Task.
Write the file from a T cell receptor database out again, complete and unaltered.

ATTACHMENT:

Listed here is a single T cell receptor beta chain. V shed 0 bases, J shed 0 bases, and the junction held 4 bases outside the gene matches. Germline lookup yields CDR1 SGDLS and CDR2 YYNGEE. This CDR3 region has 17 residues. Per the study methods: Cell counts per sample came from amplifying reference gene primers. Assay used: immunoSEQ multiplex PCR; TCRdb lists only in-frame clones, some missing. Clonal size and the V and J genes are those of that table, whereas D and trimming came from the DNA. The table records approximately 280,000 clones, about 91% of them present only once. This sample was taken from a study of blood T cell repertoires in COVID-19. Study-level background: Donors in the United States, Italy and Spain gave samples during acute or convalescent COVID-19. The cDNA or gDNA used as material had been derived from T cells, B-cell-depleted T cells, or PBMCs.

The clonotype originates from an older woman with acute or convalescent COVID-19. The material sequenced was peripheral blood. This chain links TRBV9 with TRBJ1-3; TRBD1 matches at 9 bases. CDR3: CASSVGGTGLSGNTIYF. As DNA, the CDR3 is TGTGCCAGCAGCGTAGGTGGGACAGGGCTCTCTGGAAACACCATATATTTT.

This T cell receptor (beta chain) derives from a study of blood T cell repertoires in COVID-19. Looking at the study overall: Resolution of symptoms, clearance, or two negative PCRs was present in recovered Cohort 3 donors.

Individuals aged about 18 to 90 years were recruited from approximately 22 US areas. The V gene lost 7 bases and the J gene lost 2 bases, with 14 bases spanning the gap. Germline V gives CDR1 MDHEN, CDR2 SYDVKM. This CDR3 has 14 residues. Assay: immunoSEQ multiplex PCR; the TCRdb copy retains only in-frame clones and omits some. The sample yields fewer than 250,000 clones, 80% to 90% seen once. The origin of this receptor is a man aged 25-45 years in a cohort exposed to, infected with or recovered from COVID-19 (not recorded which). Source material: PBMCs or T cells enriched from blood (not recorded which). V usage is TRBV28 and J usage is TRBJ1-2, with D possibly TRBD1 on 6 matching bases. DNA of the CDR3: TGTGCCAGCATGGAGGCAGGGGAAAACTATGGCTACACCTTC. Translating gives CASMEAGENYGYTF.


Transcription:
Listed here is a single T cell receptor beta chain. V shed 0 bases, J shed 0 bases, and the junction held 4 bases outside the gene matches. Germline lookup yields CDR1 SGDLS and CDR2 YYNGEE. This CDR3 region has 17 residues. Per the study methods: Cell counts per sample came from amplifying reference gene primers. Assay used: immunoSEQ multiplex PCR; TCRdb lists only in-frame clones, some missing. Clonal size and the V and J genes are those of that table, whereas D and trimming came from the DNA. The table records approximately 280,000 clones, about 91% of them present only once. This sample was taken from a study of blood T cell repertoires in COVID-19. Study-level background: Donors in the United States, Italy and Spain gave samples during acute or convalescent COVID-19. The cDNA or gDNA used as material had been derived from T cells, B-cell-depleted T cells, or PBMCs.

The clonotype originates from an older woman with acute or convalescent COVID-19. The material sequenced was peripheral blood. This chain links TRBV9 with TRBJ1-3; TRBD1 matches at 9 bases. CDR3: CASSVGGTGLSGNTIYF. As DNA, the CDR3 is TGTGCCAGCAGCGTAGGTGGGACAGGGCTCTCTGGAAACACCATATATTTT.

This T cell receptor (beta chain) derives from a study of blood T cell repertoires in COVID-19. Looking at the study overall: Resolution of symptoms, clearance, or two negative PCRs was present in recovered Cohort 3 donors.

Individuals aged about 18 to 90 years were recruited from approximately 22 US areas. The V gene lost 7 bases and the J gene lost 2 bases, with 14 bases spanning the gap. Germline V gives CDR1 MDHEN, CDR2 SYDVKM. This CDR3 has 14 residues. Assay: immunoSEQ multiplex PCR; the TCRdb copy retains only in-frame clones and omits some. The sample yields fewer than 250,000 clones, 80% to 90% seen once. The origin of this receptor is a man aged 25-45 years in a cohort exposed to, infected with or recovered from COVID-19 (not recorded which). Source material: PBMCs or T cells enriched from blood (not recorded which). V usage is TRBV28 and J usage is TRBJ1-2, with D possibly TRBD1 on 6 matching bases. DNA of the CDR3: TGTGCCAGCATGGAGGCAGGGGAAAACTATGGCTACACCTTC. Translating gives CASMEAGENYGYTF.